To Catch a Galactic Thief
Written by Whitney Clavin
Jet Propulsion Laboratory
On Earth, thieves steal everything from diamonds to art to bags full of money. In space, gas -- fuel for making stars -- is a commodity worth the price of theft.
New observations from NASA's Spitzer Space Telescope reveal a distant, massive galaxy in the act of ripping off vast reservoirs of gas -- the equivalent of one billion suns -- from its smaller, neighbor galaxy. The stolen gas, which has become scorching hot during the heist, will likely cool down and get turned into new stars and planets.
"We may be viewing the larger galaxy in a rare, brief stage of its reincarnation from an old galaxy to a youthful one studded with brilliant stars," said Patrick Ogle of NASA's Spitzer Science Center at the California Institute of Technology, Pasadena, Calif. Ogle is the lead author of a new paper on the findings in the Oct. 20 issue of the Astrophysical Journal.
The robber galaxy, called 3C 326 North, is about the mass of our Milky Way galaxy, and its victim, 3C 326 South, is about half its mass. They are close enough to perturb each other gravitationally and might eventually collide. Such galaxy mergers are common in the universe: Gas and stars in two nearby galaxies become tangled until they join up into one seamless galaxy. The case of 3C 326 is the clearest example yet of large quantities of gas being heated and siphoned from one galaxy to another.
"This could be an important phase in galaxy mergers that we are just now witnessing," said Ogle.
Ogle and his colleagues initially set out to study a set of distant galaxies, called radio galaxies, about one billion light-years away. Radio galaxies are named after the radio-emitting jets that scream out of the black holes at their centers. Though these jets are powerful, their black holes are relatively sleepy and don't otherwise give off a lot of energy. When the astronomers scanned 72 galaxies using Spitzer's infrared vision, they noted a handful that were quite unusual.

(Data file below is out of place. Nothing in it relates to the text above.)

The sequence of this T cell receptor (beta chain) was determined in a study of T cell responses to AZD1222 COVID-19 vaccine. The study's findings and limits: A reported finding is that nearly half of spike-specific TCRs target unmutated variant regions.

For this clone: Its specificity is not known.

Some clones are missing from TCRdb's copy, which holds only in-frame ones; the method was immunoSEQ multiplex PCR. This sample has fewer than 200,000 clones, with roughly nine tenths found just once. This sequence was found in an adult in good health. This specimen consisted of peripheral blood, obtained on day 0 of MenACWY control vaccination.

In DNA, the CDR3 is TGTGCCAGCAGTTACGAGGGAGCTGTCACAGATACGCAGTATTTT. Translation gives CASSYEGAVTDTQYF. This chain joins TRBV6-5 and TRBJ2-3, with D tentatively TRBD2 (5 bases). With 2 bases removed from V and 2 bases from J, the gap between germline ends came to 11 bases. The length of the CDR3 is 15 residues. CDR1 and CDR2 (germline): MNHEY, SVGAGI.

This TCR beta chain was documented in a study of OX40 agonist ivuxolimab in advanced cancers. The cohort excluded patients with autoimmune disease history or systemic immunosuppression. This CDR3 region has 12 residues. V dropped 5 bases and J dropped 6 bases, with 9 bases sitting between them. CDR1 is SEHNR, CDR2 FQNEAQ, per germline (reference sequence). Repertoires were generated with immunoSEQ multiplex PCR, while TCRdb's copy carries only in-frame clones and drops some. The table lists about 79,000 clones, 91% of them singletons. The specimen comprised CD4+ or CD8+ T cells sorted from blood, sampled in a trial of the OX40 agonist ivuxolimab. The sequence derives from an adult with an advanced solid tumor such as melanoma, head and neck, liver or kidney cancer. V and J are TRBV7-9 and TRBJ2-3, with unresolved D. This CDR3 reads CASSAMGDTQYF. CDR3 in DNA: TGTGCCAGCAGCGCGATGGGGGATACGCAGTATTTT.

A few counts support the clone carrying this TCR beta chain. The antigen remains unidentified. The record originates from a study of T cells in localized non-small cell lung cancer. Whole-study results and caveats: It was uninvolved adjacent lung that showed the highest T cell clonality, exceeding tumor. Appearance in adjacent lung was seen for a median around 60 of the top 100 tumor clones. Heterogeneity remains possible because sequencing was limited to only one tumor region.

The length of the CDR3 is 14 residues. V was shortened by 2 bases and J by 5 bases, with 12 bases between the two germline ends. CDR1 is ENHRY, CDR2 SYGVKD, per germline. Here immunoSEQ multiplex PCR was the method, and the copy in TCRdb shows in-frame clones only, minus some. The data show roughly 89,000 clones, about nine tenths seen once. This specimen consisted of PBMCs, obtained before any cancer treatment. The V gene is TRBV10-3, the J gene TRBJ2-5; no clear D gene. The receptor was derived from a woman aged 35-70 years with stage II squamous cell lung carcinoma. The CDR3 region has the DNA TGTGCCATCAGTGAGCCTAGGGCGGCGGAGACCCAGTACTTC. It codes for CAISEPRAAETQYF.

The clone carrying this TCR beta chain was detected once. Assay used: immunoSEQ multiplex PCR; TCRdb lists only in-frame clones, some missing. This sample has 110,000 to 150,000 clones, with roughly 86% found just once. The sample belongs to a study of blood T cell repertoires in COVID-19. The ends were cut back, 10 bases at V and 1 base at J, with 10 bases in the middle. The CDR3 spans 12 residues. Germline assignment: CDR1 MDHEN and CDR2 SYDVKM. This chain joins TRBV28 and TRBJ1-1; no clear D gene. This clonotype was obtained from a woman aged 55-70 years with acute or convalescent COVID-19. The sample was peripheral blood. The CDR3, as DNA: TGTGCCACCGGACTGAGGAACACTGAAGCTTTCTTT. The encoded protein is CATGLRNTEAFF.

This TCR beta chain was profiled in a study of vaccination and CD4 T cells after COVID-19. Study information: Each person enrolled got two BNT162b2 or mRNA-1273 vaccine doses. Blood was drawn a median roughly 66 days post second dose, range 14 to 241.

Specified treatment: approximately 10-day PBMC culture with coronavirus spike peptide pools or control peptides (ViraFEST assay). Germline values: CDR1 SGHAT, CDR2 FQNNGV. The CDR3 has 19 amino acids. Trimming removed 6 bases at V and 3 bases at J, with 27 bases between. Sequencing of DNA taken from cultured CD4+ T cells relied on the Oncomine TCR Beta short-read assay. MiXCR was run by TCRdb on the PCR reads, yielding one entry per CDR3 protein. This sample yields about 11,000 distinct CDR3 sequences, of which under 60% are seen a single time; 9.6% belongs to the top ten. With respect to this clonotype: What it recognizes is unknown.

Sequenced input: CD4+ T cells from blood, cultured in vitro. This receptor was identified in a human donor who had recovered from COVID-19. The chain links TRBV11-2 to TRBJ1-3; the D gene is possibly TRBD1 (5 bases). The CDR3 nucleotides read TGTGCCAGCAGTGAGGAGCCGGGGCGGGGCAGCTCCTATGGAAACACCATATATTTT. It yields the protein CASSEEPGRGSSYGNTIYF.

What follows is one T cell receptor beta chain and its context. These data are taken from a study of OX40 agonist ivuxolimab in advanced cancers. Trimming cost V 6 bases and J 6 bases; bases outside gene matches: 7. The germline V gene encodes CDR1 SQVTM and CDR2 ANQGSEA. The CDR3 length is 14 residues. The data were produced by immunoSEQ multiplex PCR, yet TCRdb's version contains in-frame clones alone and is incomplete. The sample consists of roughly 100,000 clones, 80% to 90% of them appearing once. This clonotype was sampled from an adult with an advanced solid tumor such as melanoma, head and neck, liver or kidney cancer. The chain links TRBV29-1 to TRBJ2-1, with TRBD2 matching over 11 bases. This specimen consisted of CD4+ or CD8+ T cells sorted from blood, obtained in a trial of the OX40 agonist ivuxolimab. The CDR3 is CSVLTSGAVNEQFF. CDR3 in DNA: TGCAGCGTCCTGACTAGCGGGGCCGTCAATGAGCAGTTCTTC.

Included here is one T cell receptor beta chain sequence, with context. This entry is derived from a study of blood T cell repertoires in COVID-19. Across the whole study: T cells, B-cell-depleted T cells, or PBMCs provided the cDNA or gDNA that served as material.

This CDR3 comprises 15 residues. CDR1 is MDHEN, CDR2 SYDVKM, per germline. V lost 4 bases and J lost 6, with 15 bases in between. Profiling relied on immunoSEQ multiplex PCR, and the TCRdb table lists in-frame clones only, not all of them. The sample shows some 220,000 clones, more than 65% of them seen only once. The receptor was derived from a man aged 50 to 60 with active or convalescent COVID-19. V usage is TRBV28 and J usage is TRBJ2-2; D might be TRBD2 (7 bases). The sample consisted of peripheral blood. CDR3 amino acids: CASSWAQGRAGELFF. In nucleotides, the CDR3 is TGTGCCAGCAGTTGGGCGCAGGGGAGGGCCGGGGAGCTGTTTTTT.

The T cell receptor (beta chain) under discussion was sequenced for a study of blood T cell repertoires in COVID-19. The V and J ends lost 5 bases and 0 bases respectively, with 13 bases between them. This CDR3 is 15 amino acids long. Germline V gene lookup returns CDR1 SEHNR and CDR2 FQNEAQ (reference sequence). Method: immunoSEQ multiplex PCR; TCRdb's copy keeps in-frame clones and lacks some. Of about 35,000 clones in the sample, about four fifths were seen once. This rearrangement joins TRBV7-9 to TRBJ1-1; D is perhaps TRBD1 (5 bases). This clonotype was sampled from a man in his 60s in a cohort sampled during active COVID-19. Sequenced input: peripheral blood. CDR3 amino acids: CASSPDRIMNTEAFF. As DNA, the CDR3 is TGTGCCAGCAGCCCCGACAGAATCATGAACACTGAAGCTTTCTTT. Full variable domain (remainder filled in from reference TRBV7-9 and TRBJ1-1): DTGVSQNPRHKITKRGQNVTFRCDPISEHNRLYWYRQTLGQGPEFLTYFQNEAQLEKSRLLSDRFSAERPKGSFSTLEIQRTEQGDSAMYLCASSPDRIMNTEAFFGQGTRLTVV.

The most extreme of the bunch, 3C 326 North, was soaking in an enormous amount of hot hydrogen gas, reaching temperatures up to 730 degrees Celsius (1,340 degrees Fahrenheit). This gas, called molecular hydrogen gas because it contains molecules of two hydrogen atoms joined together, is a building block of galaxies, stars and planets. On Earth, it is a potential alternative fuel for cars. Molecular hydrogen gas is invisible to optical telescopes, but when it's heated up it glows at infrared wavelengths that Spitzer can see.
"Hydrogen is by far the predominant element in the universe, yet in its molecular form it has been virtually undetectable until Spitzer launched," said co-author Robert Antonucci of the University of California, Santa Barbara.
Since 3C 326 North is not busy making new stars, it is unusual for it to have this much gas. When the researchers investigated the Spitzer pictures further, they noticed what appeared to be a tail of stars, called a tidal tail, connecting 3C 326 North to 3C 326 South. That was the smoking gun they needed to realize that the pair were interacting, and that 3C 326 North was lifting the gas right off its companion's back.
"The galaxy in question appears to be stripping a large quantity of molecular hydrogen from its neighbor and heating it up," said Ogle. "The supermassive black hole at the center of the galaxy is digesting a small fraction of the gas and ejecting it in enormous, relativistic jets millions of light-years long."
In addition, the hydrogen gas is hot enough to react with oxygen and form vast quantities of water. This water could potentially be incorporated into planets and comets once the gas has cooled enough to collapse and form new stars and planetary systems.
What will happen to the victim galaxy now that it is bereft of its gas? According to Ogle, the galaxy lost a lot of its fuel, and will no longer produce new stars. However, if the two galaxies do eventually merge, then what belongs to one will belong to the other!
Other authors of this paper include: Phil N. Appleton of Caltech; and David Whysong of the National Radio Astronomy Observatory, headquartered in Charlottesville, Va.
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